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ecretary equipped with a
large desk-mounted magnifying glass.
There is something weirdly disquieting about
the whole subject of "trashing" -- an unsuspected
and indeed rather disgusting mode of deep personal
vulnerability. Things that we pass by every day, that
we take utterly for granted, can be exploited with so
little work. Once discovered, the knowledge of these
vulnerabilities tend to spread.
Take the lowly subject of *manhole covers.* The
humble manhole cover reproduces many of the
dilemmas of computer-security in miniature.
Manhole covers are, of course, technological
artifacts, access-points to our buried urban
infrastructure. To the vast majority of us, manhole
covers are invisible. They are also vulnerable. For
many years now, the Secret Service has made a
point of caulking manhole covers along all routes of
the Presidential motorcade. This is, of course, to
deter terrorists from leaping out of underground
ambush or, more likely, planting remote-control car-
smashing bombs beneath the street.
Lately, manhole covers have seen more and
more criminal exploitation, especially in New York
City. ъecently, a telco in New York City discovered
that a cable television service had been sneaking
into telco manholes and installing cable service
alongside the phone-lines -- *without paying
royalties.* New York companies have also suffered
a general plague of (a) underground copper cable
theft; (b) dumping of garbage, including toxic waste,
and (c) hasty dumping of murder victims.
Industry complaints reached the ears of an
innovative New England industrial-security
company, and the result was a new product known
as "the Intimidator," a thick titanium-steel bolt with
a precisely machined head that requires a special
device to unscrew. All these "keys" have registered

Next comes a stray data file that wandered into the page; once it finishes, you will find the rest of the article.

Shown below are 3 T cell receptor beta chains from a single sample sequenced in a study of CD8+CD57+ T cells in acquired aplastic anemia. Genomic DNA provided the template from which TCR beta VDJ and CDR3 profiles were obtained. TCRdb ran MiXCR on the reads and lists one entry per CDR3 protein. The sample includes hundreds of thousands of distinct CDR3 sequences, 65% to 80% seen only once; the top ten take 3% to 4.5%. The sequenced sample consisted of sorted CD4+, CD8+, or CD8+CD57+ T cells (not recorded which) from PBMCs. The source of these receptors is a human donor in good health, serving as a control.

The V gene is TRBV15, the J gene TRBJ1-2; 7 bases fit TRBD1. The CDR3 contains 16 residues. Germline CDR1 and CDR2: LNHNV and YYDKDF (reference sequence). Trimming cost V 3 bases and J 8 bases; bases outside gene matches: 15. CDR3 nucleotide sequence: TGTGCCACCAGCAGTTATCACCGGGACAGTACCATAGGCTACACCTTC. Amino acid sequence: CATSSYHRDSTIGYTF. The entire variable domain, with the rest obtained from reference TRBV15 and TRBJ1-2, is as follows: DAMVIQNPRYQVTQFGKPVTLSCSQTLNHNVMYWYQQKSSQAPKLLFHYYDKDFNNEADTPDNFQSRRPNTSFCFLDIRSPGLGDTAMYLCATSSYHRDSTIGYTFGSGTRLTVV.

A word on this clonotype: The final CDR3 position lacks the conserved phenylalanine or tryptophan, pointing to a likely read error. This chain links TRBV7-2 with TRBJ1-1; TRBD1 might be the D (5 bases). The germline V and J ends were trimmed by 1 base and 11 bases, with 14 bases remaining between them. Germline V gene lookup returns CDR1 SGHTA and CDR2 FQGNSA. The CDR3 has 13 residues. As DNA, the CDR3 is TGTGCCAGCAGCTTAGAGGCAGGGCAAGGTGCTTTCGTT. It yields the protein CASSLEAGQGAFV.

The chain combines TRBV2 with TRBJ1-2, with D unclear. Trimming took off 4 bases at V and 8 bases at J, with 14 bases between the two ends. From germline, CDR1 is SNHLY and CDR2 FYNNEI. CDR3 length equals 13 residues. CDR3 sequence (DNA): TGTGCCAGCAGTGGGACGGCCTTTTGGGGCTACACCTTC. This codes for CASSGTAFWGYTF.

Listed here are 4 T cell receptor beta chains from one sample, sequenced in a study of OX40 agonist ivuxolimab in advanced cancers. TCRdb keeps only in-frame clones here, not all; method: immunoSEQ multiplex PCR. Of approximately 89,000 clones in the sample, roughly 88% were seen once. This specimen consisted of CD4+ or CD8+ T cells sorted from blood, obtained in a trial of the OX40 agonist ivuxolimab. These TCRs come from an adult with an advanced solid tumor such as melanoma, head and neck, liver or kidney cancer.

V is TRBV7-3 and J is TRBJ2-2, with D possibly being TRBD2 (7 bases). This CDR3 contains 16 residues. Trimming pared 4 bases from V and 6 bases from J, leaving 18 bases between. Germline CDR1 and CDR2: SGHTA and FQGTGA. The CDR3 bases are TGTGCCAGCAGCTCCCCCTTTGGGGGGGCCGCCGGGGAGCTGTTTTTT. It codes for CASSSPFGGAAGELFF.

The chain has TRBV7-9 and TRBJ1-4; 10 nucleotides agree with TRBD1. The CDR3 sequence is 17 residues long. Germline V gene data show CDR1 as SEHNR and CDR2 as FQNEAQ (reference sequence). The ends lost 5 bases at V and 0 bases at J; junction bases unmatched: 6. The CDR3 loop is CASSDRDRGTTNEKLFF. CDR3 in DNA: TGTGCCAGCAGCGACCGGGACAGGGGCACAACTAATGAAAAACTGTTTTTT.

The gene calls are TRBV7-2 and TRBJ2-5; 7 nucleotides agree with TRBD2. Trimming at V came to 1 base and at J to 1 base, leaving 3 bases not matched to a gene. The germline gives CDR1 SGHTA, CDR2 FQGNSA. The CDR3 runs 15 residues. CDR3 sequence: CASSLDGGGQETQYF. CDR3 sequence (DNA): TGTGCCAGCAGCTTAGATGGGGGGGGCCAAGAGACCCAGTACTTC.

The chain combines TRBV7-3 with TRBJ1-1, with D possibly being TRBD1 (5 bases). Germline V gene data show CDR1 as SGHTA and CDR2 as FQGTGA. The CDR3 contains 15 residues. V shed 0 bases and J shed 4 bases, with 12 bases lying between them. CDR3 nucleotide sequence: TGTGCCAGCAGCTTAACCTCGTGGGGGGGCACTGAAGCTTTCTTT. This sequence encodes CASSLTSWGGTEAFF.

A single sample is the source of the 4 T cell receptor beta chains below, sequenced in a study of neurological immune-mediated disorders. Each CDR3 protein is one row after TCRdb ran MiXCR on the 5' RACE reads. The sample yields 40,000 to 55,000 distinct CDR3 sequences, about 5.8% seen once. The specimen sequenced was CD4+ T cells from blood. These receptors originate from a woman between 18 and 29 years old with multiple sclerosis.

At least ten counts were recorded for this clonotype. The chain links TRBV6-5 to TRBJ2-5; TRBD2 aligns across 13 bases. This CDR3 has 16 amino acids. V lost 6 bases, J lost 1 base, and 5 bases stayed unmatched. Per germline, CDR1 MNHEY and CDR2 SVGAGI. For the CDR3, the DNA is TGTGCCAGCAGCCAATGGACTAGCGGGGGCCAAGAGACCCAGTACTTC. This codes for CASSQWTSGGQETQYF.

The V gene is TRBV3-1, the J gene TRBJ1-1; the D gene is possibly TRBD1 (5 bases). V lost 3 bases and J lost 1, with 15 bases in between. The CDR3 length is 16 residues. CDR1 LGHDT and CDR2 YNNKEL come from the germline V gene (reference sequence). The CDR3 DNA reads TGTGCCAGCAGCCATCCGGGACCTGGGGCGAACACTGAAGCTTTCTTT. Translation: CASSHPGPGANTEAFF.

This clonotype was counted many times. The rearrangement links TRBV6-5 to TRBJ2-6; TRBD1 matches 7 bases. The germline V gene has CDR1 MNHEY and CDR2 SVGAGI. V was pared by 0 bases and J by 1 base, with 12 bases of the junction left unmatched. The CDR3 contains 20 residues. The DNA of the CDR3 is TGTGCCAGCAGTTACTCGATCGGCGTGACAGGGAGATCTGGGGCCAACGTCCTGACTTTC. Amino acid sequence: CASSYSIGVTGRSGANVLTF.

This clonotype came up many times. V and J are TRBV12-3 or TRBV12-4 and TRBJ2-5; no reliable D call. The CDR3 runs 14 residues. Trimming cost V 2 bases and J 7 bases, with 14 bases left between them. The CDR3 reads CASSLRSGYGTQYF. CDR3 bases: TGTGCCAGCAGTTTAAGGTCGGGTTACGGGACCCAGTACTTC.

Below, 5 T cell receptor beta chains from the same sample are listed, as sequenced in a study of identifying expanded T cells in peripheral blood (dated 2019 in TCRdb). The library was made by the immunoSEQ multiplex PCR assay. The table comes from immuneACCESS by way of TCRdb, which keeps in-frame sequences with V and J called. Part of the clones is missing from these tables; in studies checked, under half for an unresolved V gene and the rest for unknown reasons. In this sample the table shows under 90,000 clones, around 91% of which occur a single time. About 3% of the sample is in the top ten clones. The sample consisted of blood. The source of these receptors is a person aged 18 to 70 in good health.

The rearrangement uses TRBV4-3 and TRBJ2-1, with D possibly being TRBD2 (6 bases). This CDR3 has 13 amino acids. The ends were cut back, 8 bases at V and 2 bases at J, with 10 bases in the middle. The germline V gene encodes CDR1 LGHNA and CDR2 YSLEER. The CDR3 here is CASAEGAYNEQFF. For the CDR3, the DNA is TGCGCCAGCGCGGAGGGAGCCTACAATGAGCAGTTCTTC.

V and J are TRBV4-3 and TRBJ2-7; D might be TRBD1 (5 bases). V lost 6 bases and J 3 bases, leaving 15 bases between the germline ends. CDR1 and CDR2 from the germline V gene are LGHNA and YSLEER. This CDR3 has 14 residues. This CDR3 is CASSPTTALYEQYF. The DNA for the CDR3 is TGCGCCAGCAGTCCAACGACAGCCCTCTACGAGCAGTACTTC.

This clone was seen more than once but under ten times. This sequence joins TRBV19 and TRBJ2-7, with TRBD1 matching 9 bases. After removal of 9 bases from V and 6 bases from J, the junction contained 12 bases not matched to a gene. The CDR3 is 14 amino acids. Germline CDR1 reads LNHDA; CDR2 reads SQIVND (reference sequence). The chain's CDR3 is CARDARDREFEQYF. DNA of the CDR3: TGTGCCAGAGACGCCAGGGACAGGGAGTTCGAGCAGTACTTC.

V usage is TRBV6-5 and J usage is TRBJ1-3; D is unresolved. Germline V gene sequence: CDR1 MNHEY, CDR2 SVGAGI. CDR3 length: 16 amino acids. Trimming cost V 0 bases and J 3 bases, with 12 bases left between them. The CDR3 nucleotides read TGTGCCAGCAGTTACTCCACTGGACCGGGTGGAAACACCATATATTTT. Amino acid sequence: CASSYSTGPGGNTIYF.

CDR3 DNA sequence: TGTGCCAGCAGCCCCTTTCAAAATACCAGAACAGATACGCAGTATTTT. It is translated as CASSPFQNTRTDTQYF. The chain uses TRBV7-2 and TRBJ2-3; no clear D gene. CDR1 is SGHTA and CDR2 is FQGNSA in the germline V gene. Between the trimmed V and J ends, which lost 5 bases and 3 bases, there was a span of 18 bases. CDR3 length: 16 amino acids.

serial numbers kept on file with the manufacturer.
There are now some thousands of these
"Intimidator" bolts being sunk into American
pavements wherever our President passes, like
some macabre parody of strewn roses. They are
also spreading as fast as steel dandelions around US
military bases and many centers of private industry.
Quite likely it has never occurred to you to peer
under a manhole cover, perhaps climb down and
walk around down there with a flashlight, just to see
what it's like. Formally speaking, this might be
trespassing, but if you didn't hurt anything, and
didn't make an absolute habit of it, nobody would
really care. The freedom to sneak under manholes
was likely a freedom you never intended to exercise.
You now are rather less likely to have that
freedom at all. You may never even have missed it
until you read about it here, but if you're in New
York City it's gone, and elsewhere it's likely going.
This is one of the things that crime, and the reaction
to crime, does to us.
The tenor of the meeting now changed as the
Electronic Frontier Foundation arrived. The EFF,
whose personnel and history will be examined in
detail in the next chapter, are a pioneering civil
liberties group who arose in direct response to the
Hacker Crackdown of 1990.
Now Mitchell Kapor, the Foundation's